BACKGROUND: Management of octogenarian patients with acute type A acute aortic dissection is controversial. This study analyzed the surgical outcomes to identify patients who should undergo operations. METHODS: Beginning January 2000, we established a registry including all octogenarian patients operated on for type A acute aortic dissection. We evaluated 57 consecutive patients enrolled up to December 2006. Their median age was 82 (range, 80 to 89 years). Compassionate indication operations were attempted in 2 moribund patients and in 5 presenting with shock associated with neurologic symptoms or renal failure, or both. Operations followed the standard procedure recommended in younger patients. Follow-up was 100% complete (mean, 3.9 +/- 2 years; range, 5 months to 8 years). RESULTS: There were 26 (45.6%) in-hospital and 6 late deaths. Multivariate analysis identified compassionate indication (p < or = 0.0001) and total arch replacement (p = 0.0060) as risk factors for in-hospital mortality. Postoperative complications occurred in 36 patients (69.2%) and were associated with a higher mortality (p = 0.0001). Overall survival was 51% at 1 year and 44% at 5 years. Excluding patients with compassionate indication and those who underwent total arch replacement, or both, overall survival was 66% at 1 year and 57% at 5 years. CONCLUSIONS: Surgical treatment for type A acute aortic dissection in octogenarians shows satisfactory midterm results among survivors. However, the high mortality rate imposes a requirement for better perioperative management. Compassionate cases should be managed medically. A less aggressive approach should improve outcomes of surgical treatment.

Outcomes after surgical treatment for type A acute aortic dissection in octogenarians: a multicenter study

REGESTA, TOMMASO;PASSERONE, GIANCARLO;
2009

Abstract

BACKGROUND: Management of octogenarian patients with acute type A acute aortic dissection is controversial. This study analyzed the surgical outcomes to identify patients who should undergo operations. METHODS: Beginning January 2000, we established a registry including all octogenarian patients operated on for type A acute aortic dissection. We evaluated 57 consecutive patients enrolled up to December 2006. Their median age was 82 (range, 80 to 89 years). Compassionate indication operations were attempted in 2 moribund patients and in 5 presenting with shock associated with neurologic symptoms or renal failure, or both. Operations followed the standard procedure recommended in younger patients. Follow-up was 100% complete (mean, 3.9 +/- 2 years; range, 5 months to 8 years). RESULTS: There were 26 (45.6%) in-hospital and 6 late deaths. Multivariate analysis identified compassionate indication (p < or = 0.0001) and total arch replacement (p = 0.0060) as risk factors for in-hospital mortality. Postoperative complications occurred in 36 patients (69.2%) and were associated with a higher mortality (p = 0.0001). Overall survival was 51% at 1 year and 44% at 5 years. Excluding patients with compassionate indication and those who underwent total arch replacement, or both, overall survival was 66% at 1 year and 57% at 5 years. CONCLUSIONS: Surgical treatment for type A acute aortic dissection in octogenarians shows satisfactory midterm results among survivors. However, the high mortality rate imposes a requirement for better perioperative management. Compassionate cases should be managed medically. A less aggressive approach should improve outcomes of surgical treatment.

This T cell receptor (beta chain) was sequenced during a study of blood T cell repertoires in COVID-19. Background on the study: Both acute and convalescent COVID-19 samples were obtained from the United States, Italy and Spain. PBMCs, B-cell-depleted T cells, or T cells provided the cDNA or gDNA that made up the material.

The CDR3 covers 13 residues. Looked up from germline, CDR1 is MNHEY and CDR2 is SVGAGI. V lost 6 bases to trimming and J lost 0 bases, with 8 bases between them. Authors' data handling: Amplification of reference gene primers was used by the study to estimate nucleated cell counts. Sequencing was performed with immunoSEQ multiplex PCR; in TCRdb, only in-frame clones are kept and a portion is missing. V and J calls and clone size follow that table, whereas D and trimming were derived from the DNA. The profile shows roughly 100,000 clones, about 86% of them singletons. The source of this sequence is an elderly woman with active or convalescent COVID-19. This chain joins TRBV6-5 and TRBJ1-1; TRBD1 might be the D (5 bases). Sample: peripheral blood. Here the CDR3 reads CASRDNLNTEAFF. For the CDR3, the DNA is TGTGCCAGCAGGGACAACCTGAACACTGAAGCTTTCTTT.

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Utilizza questo identificativo per citare o creare un link a questo documento: https://hdl.handle.net/11567/564924
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